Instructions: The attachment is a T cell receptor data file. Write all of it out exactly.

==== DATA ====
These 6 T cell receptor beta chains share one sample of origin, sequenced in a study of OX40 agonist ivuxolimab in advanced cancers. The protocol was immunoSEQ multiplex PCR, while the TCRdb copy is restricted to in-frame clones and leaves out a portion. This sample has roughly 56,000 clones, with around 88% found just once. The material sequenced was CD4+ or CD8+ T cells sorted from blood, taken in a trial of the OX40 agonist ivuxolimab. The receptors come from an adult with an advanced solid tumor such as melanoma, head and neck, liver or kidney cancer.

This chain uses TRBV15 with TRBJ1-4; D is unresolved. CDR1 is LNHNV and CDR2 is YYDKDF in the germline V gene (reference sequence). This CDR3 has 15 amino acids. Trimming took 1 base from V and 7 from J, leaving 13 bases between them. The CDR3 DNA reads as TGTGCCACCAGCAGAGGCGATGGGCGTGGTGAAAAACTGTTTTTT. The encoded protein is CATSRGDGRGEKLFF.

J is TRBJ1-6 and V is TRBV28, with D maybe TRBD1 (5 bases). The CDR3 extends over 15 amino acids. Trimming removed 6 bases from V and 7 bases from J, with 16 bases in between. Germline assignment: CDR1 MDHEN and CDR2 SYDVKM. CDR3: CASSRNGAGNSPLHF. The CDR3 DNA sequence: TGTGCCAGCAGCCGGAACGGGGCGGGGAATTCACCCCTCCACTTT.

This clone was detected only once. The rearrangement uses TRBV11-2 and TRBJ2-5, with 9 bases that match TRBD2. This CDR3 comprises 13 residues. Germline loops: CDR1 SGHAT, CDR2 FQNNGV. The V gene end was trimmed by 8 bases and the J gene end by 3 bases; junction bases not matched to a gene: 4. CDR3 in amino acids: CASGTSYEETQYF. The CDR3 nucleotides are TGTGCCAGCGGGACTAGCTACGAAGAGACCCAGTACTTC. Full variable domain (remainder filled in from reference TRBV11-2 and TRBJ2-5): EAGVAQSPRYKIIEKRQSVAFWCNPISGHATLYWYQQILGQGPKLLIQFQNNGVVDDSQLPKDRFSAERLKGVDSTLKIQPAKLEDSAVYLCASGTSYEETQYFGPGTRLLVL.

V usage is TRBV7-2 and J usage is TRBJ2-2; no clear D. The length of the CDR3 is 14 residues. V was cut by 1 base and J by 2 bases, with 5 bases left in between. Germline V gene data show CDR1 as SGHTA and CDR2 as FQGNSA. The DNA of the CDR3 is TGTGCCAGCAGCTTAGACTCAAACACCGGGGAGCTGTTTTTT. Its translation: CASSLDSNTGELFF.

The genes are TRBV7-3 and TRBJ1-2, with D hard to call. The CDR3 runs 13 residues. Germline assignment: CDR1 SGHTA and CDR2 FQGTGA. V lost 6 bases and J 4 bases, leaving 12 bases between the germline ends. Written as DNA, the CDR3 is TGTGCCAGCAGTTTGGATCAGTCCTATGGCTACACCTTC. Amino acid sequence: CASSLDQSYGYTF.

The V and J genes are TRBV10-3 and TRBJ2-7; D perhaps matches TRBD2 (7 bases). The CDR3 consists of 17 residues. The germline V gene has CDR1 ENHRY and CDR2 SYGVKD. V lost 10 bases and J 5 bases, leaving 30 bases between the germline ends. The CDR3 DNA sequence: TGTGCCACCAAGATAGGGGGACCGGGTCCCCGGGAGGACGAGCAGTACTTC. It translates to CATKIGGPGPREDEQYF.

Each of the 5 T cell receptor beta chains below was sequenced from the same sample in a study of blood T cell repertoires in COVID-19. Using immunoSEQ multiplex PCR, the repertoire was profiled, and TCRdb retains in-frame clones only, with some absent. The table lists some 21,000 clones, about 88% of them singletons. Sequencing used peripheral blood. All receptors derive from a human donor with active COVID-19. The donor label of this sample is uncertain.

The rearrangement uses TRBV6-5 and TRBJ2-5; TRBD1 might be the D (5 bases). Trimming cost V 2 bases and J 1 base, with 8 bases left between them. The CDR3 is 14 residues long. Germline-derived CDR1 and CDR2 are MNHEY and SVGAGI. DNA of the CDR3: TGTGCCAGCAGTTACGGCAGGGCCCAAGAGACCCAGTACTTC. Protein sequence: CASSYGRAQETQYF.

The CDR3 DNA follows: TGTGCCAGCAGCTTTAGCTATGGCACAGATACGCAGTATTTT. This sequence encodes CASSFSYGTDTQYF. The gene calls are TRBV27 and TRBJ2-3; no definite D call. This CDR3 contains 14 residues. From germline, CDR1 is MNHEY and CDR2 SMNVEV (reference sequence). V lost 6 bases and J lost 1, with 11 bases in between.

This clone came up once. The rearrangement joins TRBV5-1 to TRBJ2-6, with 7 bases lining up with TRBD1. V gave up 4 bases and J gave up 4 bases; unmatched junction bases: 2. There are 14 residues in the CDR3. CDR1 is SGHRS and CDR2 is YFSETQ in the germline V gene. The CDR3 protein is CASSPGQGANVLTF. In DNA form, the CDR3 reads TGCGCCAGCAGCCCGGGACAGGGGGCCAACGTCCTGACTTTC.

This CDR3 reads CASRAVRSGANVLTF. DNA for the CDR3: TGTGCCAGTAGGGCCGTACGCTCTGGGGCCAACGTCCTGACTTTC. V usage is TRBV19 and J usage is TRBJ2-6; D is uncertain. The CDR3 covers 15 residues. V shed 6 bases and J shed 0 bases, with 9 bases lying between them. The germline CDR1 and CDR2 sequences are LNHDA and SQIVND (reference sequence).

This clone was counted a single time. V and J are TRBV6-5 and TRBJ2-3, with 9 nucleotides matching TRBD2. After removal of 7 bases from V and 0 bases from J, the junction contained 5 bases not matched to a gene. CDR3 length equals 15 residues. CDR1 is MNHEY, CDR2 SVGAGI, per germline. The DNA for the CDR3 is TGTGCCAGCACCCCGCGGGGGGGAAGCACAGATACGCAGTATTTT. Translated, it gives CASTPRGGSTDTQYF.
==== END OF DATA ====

These 6 T cell receptor beta chains share one sample of origin, sequenced in a study of OX40 agonist ivuxolimab in advanced cancers. The protocol was immunoSEQ multiplex PCR, while the TCRdb copy is restricted to in-frame clones and leaves out a portion. This sample has roughly 56,000 clones, with around 88% found just once. The material sequenced was CD4+ or CD8+ T cells sorted from blood, taken in a trial of the OX40 agonist ivuxolimab. The receptors come from an adult with an advanced solid tumor such as melanoma, head and neck, liver or kidney cancer.

This chain uses TRBV15 with TRBJ1-4; D is unresolved. CDR1 is LNHNV and CDR2 is YYDKDF in the germline V gene (reference sequence). This CDR3 has 15 amino acids. Trimming took 1 base from V and 7 from J, leaving 13 bases between them. The CDR3 DNA reads as TGTGCCACCAGCAGAGGCGATGGGCGTGGTGAAAAACTGTTTTTT. The encoded protein is CATSRGDGRGEKLFF.

J is TRBJ1-6 and V is TRBV28, with D maybe TRBD1 (5 bases). The CDR3 extends over 15 amino acids. Trimming removed 6 bases from V and 7 bases from J, with 16 bases in between. Germline assignment: CDR1 MDHEN and CDR2 SYDVKM. CDR3: CASSRNGAGNSPLHF. The CDR3 DNA sequence: TGTGCCAGCAGCCGGAACGGGGCGGGGAATTCACCCCTCCACTTT.

This clone was detected only once. The rearrangement uses TRBV11-2 and TRBJ2-5, with 9 bases that match TRBD2. This CDR3 comprises 13 residues. Germline loops: CDR1 SGHAT, CDR2 FQNNGV. The V gene end was trimmed by 8 bases and the J gene end by 3 bases; junction bases not matched to a gene: 4. CDR3 in amino acids: CASGTSYEETQYF. The CDR3 nucleotides are TGTGCCAGCGGGACTAGCTACGAAGAGACCCAGTACTTC. Full variable domain (remainder filled in from reference TRBV11-2 and TRBJ2-5): EAGVAQSPRYKIIEKRQSVAFWCNPISGHATLYWYQQILGQGPKLLIQFQNNGVVDDSQLPKDRFSAERLKGVDSTLKIQPAKLEDSAVYLCASGTSYEETQYFGPGTRLLVL.

V usage is TRBV7-2 and J usage is TRBJ2-2; no clear D. The length of the CDR3 is 14 residues. V was cut by 1 base and J by 2 bases, with 5 bases left in between. Germline V gene data show CDR1 as SGHTA and CDR2 as FQGNSA. The DNA of the CDR3 is TGTGCCAGCAGCTTAGACTCAAACACCGGGGAGCTGTTTTTT. Its translation: CASSLDSNTGELFF.

The genes are TRBV7-3 and TRBJ1-2, with D hard to call. The CDR3 runs 13 residues. Germline assignment: CDR1 SGHTA and CDR2 FQGTGA. V lost 6 bases and J 4 bases, leaving 12 bases between the germline ends. Written as DNA, the CDR3 is TGTGCCAGCAGTTTGGATCAGTCCTATGGCTACACCTTC. Amino acid sequence: CASSLDQSYGYTF.

The V and J genes are TRBV10-3 and TRBJ2-7; D perhaps matches TRBD2 (7 bases). The CDR3 consists of 17 residues. The germline V gene has CDR1 ENHRY and CDR2 SYGVKD. V lost 10 bases and J 5 bases, leaving 30 bases between the germline ends. The CDR3 DNA sequence: TGTGCCACCAAGATAGGGGGACCGGGTCCCCGGGAGGACGAGCAGTACTTC. It translates to CATKIGGPGPREDEQYF.

Each of the 5 T cell receptor beta chains below was sequenced from the same sample in a study of blood T cell repertoires in COVID-19. Using immunoSEQ multiplex PCR, the repertoire was profiled, and TCRdb retains in-frame clones only, with some absent. The table lists some 21,000 clones, about 88% of them singletons. Sequencing used peripheral blood. All receptors derive from a human donor with active COVID-19. The donor label of this sample is uncertain.

The rearrangement uses TRBV6-5 and TRBJ2-5; TRBD1 might be the D (5 bases). Trimming cost V 2 bases and J 1 base, with 8 bases left between them. The CDR3 is 14 residues long. Germline-derived CDR1 and CDR2 are MNHEY and SVGAGI. DNA of the CDR3: TGTGCCAGCAGTTACGGCAGGGCCCAAGAGACCCAGTACTTC. Protein sequence: CASSYGRAQETQYF.

The CDR3 DNA follows: TGTGCCAGCAGCTTTAGCTATGGCACAGATACGCAGTATTTT. This sequence encodes CASSFSYGTDTQYF. The gene calls are TRBV27 and TRBJ2-3; no definite D call. This CDR3 contains 14 residues. From germline, CDR1 is MNHEY and CDR2 SMNVEV (reference sequence). V lost 6 bases and J lost 1, with 11 bases in between.

This clone came up once. The rearrangement joins TRBV5-1 to TRBJ2-6, with 7 bases lining up with TRBD1. V gave up 4 bases and J gave up 4 bases; unmatched junction bases: 2. There are 14 residues in the CDR3. CDR1 is SGHRS and CDR2 is YFSETQ in the germline V gene. The CDR3 protein is CASSPGQGANVLTF. In DNA form, the CDR3 reads TGCGCCAGCAGCCCGGGACAGGGGGCCAACGTCCTGACTTTC.

This CDR3 reads CASRAVRSGANVLTF. DNA for the CDR3: TGTGCCAGTAGGGCCGTACGCTCTGGGGCCAACGTCCTGACTTTC. V usage is TRBV19 and J usage is TRBJ2-6; D is uncertain. The CDR3 covers 15 residues. V shed 6 bases and J shed 0 bases, with 9 bases lying between them. The germline CDR1 and CDR2 sequences are LNHDA and SQIVND (reference sequence).

This clone was counted a single time. V and J are TRBV6-5 and TRBJ2-3, with 9 nucleotides matching TRBD2. After removal of 7 bases from V and 0 bases from J, the junction contained 5 bases not matched to a gene. CDR3 length equals 15 residues. CDR1 is MNHEY, CDR2 SVGAGI, per germline. The DNA for the CDR3 is TGTGCCAGCACCCCGCGGGGGGGAAGCACAGATACGCAGTATTTT. Translated, it gives CASTPRGGSTDTQYF.